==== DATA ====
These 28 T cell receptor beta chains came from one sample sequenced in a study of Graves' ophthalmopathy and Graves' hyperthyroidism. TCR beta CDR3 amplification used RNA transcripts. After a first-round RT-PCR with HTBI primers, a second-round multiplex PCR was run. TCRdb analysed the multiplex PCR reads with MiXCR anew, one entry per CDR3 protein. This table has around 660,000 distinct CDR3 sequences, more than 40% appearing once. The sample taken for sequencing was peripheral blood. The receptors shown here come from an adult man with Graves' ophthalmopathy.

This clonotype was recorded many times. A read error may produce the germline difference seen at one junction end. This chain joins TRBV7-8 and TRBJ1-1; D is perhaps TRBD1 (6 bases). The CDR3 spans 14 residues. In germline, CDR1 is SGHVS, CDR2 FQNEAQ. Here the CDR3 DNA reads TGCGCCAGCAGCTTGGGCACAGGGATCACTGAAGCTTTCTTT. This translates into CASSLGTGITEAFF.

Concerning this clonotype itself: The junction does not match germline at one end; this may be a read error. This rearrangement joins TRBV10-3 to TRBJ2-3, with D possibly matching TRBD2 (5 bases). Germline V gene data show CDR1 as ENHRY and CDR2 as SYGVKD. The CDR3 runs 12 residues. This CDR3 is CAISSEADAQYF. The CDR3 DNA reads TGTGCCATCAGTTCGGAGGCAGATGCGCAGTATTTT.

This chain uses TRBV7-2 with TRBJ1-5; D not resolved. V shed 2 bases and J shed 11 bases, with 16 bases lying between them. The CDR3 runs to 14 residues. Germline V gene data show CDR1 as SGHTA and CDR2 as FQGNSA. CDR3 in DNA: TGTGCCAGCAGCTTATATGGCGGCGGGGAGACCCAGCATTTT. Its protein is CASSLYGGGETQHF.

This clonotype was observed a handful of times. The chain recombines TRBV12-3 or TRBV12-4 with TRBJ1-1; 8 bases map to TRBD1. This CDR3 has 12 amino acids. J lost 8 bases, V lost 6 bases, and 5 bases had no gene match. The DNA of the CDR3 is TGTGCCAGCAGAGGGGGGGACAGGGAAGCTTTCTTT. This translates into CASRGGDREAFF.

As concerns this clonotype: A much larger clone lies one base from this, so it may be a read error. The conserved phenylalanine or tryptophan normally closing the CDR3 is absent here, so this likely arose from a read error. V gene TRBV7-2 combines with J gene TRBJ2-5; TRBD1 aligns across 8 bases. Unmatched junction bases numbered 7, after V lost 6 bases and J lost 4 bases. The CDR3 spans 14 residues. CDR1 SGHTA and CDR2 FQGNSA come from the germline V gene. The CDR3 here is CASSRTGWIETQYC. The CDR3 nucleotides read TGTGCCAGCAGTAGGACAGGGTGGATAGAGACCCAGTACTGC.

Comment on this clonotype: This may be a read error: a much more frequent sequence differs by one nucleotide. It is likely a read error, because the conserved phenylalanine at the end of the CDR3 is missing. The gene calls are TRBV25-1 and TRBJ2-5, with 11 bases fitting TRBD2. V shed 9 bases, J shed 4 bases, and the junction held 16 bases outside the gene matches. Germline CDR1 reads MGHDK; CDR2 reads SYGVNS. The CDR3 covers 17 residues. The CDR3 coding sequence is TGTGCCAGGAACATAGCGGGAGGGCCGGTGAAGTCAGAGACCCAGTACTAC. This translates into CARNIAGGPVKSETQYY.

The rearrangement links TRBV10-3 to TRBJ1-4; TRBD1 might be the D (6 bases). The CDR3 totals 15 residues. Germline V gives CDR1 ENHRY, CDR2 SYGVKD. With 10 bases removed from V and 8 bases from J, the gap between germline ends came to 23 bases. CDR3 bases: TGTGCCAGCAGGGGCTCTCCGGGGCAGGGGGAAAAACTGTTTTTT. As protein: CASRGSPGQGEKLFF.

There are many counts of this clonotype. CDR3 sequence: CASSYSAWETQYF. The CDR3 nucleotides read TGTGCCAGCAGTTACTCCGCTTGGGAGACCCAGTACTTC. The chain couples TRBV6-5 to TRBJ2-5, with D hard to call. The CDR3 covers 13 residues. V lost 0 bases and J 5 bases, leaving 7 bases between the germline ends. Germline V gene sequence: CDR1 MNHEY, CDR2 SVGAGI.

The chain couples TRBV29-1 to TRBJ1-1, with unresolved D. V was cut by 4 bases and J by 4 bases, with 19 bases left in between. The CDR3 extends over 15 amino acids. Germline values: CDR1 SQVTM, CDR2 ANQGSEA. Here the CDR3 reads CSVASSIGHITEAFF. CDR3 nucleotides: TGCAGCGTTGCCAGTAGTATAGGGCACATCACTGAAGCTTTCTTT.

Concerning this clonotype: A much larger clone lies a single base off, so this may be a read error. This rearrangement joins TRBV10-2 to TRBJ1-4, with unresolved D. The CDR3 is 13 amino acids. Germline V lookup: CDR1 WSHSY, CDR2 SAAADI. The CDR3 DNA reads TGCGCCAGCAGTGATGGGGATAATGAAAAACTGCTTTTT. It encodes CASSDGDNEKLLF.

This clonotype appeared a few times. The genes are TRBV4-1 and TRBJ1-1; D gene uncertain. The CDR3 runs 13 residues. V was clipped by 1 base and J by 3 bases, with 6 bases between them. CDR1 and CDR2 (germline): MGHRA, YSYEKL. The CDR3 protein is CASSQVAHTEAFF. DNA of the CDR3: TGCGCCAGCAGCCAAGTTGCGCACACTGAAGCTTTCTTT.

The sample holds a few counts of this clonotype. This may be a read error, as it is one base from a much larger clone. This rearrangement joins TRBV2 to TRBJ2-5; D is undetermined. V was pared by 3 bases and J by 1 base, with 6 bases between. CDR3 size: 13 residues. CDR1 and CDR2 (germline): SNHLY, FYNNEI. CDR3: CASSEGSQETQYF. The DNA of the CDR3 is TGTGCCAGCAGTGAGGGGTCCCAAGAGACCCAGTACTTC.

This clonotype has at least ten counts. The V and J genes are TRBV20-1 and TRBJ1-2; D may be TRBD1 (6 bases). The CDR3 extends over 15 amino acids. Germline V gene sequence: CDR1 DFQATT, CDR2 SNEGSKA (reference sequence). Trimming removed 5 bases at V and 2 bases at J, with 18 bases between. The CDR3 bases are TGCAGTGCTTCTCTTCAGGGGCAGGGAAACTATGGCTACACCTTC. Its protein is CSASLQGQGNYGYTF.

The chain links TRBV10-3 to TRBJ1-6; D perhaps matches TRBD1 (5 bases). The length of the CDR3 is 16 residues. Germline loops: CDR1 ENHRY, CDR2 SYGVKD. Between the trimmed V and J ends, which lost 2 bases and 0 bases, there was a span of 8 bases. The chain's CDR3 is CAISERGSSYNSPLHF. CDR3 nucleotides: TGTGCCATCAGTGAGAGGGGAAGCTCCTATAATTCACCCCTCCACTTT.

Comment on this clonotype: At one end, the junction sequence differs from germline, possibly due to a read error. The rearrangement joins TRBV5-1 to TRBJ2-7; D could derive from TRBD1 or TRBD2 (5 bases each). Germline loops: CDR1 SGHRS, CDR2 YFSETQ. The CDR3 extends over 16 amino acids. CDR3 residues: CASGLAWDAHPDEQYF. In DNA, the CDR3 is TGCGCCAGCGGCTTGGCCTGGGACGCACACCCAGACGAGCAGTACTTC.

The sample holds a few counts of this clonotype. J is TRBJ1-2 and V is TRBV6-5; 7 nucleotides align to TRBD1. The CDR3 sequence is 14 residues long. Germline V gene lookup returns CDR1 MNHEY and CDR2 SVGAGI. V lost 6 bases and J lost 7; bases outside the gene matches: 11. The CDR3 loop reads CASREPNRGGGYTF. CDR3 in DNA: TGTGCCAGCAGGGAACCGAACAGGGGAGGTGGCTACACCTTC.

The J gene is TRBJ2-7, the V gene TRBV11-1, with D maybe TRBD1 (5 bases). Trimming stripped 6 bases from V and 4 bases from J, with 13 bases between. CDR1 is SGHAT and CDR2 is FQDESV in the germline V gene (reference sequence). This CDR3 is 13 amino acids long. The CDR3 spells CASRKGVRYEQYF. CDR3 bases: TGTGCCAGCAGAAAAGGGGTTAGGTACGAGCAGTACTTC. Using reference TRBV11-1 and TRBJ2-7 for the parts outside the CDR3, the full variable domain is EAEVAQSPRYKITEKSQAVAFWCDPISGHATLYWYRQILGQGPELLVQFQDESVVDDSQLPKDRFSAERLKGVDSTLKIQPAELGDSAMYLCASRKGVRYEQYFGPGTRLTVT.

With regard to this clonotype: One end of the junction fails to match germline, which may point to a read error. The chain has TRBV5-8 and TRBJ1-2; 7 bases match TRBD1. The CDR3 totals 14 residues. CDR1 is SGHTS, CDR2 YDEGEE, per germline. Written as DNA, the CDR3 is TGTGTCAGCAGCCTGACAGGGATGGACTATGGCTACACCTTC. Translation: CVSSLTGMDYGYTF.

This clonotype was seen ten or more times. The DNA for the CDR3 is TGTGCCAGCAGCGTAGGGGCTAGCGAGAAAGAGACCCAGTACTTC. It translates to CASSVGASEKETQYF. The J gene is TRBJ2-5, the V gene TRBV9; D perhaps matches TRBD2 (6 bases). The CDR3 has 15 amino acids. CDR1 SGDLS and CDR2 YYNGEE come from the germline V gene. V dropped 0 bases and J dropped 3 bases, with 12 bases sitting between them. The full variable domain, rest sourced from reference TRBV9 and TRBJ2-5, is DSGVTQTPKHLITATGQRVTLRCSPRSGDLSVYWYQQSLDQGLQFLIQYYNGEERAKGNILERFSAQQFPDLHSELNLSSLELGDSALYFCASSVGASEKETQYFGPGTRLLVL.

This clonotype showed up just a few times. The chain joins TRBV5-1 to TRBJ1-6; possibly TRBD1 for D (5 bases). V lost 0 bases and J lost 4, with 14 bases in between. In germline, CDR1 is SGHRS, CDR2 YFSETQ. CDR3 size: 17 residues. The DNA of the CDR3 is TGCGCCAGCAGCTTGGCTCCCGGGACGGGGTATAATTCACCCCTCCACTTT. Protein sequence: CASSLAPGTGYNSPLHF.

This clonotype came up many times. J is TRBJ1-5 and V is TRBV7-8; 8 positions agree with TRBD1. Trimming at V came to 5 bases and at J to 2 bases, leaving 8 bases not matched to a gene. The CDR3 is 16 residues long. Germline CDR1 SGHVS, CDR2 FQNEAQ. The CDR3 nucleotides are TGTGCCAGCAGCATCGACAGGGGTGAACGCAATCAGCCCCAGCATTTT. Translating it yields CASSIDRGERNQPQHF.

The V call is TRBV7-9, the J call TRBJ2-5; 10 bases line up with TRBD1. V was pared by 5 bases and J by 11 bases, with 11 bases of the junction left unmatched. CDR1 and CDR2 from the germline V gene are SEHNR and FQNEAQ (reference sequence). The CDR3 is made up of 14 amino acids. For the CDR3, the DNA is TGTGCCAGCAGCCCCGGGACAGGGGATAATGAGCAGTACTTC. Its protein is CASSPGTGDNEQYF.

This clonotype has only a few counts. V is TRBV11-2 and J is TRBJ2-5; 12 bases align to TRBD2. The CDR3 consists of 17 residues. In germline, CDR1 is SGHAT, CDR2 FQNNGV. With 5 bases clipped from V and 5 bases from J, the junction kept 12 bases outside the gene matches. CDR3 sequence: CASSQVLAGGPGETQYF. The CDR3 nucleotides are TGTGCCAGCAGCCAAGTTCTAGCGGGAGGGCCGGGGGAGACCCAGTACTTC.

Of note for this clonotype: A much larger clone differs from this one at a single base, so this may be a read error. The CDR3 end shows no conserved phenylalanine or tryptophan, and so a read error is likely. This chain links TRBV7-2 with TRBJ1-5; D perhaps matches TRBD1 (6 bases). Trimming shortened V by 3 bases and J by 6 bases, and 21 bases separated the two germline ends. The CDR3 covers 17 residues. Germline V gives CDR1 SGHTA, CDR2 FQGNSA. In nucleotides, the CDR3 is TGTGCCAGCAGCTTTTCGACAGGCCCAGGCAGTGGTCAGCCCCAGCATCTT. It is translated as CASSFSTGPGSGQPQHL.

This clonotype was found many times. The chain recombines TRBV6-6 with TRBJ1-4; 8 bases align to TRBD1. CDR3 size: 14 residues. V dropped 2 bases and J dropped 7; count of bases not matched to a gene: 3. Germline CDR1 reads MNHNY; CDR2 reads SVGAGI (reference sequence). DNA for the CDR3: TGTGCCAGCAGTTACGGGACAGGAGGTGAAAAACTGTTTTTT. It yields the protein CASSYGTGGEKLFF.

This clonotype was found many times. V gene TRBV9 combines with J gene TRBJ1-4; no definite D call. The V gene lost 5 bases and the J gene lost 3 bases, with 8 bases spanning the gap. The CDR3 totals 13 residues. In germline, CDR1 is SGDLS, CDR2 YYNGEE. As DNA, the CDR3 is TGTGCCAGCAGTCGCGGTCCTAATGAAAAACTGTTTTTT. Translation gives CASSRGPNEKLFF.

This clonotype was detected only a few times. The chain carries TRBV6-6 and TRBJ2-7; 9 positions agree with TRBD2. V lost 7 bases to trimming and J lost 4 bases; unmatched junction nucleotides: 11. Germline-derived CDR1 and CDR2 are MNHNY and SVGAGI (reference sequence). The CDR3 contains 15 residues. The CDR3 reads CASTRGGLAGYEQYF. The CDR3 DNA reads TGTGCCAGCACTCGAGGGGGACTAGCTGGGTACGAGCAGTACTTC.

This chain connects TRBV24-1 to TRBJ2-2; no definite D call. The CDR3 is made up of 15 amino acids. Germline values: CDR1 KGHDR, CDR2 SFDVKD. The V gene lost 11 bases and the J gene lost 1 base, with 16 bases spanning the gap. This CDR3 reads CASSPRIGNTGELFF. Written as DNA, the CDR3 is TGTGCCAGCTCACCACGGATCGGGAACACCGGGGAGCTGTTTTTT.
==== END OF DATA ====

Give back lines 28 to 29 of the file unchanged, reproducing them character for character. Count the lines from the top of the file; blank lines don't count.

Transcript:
This clonotype was detected only a few times. The chain carries TRBV6-6 and TRBJ2-7; 9 positions agree with TRBD2. V lost 7 bases to trimming and J lost 4 bases; unmatched junction nucleotides: 11. Germline-derived CDR1 and CDR2 are MNHNY and SVGAGI (reference sequence). The CDR3 contains 15 residues. The CDR3 reads CASTRGGLAGYEQYF. The CDR3 DNA reads TGTGCCAGCACTCGAGGGGGACTAGCTGGGTACGAGCAGTACTTC.

This chain connects TRBV24-1 to TRBJ2-2; no definite D call. The CDR3 is made up of 15 amino acids. Germline values: CDR1 KGHDR, CDR2 SFDVKD. The V gene lost 11 bases and the J gene lost 1 base, with 16 bases spanning the gap. This CDR3 reads CASSPRIGNTGELFF. Written as DNA, the CDR3 is TGTGCCAGCTCACCACGGATCGGGAACACCGGGGAGCTGTTTTTT.